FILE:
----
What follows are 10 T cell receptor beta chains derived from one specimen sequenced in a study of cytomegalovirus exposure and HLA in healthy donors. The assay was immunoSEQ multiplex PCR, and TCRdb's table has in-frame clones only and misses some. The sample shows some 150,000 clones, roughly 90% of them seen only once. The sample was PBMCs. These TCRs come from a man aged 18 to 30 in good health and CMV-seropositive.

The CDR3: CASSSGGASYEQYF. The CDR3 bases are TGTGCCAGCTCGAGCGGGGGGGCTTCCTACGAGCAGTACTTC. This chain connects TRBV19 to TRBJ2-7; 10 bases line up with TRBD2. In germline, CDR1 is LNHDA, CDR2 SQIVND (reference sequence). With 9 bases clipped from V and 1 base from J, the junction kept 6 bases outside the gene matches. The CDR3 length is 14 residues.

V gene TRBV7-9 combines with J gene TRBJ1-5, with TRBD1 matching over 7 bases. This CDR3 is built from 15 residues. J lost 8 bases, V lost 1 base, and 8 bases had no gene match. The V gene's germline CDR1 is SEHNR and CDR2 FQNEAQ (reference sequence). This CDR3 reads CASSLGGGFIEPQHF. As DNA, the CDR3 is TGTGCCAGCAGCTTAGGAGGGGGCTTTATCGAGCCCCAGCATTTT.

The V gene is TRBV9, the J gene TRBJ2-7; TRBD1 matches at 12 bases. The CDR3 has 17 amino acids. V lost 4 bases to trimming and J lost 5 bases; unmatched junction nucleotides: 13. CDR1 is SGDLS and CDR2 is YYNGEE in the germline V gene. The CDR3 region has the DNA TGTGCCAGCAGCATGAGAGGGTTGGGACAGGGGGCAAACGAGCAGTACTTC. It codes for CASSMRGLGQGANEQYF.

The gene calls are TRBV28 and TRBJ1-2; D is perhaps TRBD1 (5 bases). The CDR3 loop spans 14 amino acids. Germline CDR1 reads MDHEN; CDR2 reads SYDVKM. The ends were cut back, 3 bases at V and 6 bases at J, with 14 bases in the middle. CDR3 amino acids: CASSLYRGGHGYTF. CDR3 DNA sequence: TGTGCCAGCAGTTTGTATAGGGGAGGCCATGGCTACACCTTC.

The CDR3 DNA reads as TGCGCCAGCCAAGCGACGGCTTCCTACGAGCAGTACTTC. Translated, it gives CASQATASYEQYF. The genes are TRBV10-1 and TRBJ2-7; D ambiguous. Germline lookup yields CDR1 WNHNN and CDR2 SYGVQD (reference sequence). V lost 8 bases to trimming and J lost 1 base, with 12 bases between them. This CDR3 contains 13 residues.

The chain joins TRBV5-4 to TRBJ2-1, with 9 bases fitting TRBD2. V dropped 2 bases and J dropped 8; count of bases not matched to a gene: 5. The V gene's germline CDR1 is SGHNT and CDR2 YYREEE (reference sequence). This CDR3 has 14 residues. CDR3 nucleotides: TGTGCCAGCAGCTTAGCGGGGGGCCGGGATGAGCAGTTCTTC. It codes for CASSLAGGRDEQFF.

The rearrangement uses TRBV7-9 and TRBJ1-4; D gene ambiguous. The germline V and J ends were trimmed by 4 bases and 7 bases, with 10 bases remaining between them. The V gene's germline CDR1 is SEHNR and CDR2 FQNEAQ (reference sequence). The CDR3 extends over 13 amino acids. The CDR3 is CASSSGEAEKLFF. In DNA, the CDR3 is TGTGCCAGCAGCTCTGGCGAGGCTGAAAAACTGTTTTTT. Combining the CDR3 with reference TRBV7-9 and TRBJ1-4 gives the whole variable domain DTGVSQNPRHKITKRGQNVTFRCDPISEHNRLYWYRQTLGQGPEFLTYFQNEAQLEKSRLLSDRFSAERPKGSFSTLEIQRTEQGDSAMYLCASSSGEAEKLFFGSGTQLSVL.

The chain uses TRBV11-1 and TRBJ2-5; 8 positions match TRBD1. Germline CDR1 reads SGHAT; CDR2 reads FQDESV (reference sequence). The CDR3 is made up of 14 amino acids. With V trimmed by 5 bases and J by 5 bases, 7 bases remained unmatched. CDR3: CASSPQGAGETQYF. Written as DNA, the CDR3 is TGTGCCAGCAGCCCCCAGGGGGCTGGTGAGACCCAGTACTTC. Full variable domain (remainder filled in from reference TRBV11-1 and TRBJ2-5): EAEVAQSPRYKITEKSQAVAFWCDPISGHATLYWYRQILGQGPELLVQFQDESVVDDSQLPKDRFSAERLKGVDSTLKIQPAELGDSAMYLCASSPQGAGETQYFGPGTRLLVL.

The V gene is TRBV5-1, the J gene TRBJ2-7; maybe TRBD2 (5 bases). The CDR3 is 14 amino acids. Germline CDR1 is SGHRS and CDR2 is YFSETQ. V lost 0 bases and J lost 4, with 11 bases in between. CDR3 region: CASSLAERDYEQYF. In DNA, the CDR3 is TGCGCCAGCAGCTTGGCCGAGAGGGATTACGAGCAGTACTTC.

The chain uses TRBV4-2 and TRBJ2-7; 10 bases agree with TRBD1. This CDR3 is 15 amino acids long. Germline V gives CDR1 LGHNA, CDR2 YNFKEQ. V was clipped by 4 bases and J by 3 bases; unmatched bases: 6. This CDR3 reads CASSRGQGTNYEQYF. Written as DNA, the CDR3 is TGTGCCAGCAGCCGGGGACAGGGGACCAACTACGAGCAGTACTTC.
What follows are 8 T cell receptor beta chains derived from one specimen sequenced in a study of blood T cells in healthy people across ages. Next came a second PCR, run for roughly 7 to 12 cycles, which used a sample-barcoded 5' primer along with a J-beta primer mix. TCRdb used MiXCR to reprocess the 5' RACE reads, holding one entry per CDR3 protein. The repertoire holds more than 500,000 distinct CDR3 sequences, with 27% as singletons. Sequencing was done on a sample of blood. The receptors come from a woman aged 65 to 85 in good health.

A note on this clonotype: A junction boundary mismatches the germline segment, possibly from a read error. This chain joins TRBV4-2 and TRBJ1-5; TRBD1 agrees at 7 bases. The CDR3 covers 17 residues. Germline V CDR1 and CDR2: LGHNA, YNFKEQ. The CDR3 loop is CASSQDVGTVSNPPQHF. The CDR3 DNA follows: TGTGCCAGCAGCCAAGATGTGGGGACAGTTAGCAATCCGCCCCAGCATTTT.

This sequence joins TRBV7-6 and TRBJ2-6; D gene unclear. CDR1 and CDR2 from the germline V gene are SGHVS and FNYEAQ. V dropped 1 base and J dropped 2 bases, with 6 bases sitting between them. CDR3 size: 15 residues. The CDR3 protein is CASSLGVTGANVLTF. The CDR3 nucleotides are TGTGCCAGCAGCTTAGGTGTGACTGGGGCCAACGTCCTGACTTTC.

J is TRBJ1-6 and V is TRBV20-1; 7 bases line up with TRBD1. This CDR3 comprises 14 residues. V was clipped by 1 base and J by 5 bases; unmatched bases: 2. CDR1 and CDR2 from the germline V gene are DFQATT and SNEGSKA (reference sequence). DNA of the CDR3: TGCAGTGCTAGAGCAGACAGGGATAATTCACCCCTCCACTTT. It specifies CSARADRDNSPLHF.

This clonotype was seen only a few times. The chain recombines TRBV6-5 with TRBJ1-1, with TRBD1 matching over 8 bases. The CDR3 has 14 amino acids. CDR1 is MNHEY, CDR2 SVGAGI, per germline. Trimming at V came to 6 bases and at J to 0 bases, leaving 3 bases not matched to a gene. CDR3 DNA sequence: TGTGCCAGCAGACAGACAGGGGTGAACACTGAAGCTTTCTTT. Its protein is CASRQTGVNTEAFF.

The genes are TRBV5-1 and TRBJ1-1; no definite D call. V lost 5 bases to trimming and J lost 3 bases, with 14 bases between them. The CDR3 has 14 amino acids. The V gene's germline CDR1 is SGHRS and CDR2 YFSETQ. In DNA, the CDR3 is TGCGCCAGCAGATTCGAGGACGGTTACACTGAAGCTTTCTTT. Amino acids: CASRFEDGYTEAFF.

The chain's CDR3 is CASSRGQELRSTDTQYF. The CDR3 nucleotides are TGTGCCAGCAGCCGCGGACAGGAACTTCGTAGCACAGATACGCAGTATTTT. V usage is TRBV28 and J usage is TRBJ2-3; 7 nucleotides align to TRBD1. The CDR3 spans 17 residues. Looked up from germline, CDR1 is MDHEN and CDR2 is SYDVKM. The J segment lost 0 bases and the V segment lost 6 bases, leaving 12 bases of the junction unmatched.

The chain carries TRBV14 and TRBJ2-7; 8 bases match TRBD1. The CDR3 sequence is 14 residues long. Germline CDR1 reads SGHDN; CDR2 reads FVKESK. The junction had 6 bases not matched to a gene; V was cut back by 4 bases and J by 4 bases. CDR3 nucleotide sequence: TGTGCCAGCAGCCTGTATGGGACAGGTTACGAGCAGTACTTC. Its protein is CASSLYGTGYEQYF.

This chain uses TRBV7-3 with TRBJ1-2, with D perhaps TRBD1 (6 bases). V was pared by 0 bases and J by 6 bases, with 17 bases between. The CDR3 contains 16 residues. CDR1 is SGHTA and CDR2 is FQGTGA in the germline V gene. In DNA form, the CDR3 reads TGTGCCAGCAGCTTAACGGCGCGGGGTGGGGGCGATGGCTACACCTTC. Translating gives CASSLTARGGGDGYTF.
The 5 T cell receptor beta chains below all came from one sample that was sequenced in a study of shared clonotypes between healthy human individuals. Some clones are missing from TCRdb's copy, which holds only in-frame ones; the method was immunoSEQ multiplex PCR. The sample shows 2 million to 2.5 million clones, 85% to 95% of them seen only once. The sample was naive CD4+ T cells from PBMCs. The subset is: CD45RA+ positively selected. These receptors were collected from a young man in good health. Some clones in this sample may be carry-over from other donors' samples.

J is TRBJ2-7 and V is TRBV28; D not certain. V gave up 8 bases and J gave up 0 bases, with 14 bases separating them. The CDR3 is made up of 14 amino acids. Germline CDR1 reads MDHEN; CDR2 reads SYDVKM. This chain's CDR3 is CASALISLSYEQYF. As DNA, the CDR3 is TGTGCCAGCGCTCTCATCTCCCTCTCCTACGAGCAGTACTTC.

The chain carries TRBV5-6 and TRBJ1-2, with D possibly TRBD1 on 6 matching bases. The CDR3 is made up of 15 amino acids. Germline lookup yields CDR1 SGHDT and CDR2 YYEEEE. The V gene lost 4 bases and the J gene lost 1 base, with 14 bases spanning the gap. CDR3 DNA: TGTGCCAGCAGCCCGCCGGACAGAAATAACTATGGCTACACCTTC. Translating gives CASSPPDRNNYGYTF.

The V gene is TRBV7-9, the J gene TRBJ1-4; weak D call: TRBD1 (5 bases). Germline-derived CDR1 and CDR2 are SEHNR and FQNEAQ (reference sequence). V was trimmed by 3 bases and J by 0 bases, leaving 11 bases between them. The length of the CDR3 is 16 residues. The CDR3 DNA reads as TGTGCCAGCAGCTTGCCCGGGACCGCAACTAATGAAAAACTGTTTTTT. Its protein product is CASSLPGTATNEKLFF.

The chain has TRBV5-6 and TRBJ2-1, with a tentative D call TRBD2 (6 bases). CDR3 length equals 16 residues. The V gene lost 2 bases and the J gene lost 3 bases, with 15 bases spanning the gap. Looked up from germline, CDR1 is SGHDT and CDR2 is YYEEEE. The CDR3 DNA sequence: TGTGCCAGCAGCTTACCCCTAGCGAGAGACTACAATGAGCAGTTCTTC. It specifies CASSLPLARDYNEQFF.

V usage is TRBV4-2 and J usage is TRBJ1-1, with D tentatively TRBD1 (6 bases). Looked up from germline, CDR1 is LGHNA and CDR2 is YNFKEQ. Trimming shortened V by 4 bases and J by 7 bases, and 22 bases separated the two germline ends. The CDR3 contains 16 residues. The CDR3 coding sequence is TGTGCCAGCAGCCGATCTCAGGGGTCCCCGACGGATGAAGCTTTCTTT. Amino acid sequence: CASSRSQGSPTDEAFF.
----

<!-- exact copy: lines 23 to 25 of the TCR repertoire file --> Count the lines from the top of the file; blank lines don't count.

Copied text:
The chain carries TRBV5-6 and TRBJ1-2, with D possibly TRBD1 on 6 matching bases. The CDR3 is made up of 15 amino acids. Germline lookup yields CDR1 SGHDT and CDR2 YYEEEE. The V gene lost 4 bases and the J gene lost 1 base, with 14 bases spanning the gap. CDR3 DNA: TGTGCCAGCAGCCCGCCGGACAGAAATAACTATGGCTACACCTTC. Translating gives CASSPPDRNNYGYTF.

The V gene is TRBV7-9, the J gene TRBJ1-4; weak D call: TRBD1 (5 bases). Germline-derived CDR1 and CDR2 are SEHNR and FQNEAQ (reference sequence). V was trimmed by 3 bases and J by 0 bases, leaving 11 bases between them. The length of the CDR3 is 16 residues. The CDR3 DNA reads as TGTGCCAGCAGCTTGCCCGGGACCGCAACTAATGAAAAACTGTTTTTT. Its protein product is CASSLPGTATNEKLFF.

The chain has TRBV5-6 and TRBJ2-1, with a tentative D call TRBD2 (6 bases). CDR3 length equals 16 residues. The V gene lost 2 bases and the J gene lost 3 bases, with 15 bases spanning the gap. Looked up from germline, CDR1 is SGHDT and CDR2 is YYEEEE. The CDR3 DNA sequence: TGTGCCAGCAGCTTACCCCTAGCGAGAGACTACAATGAGCAGTTCTTC. It specifies CASSLPLARDYNEQFF.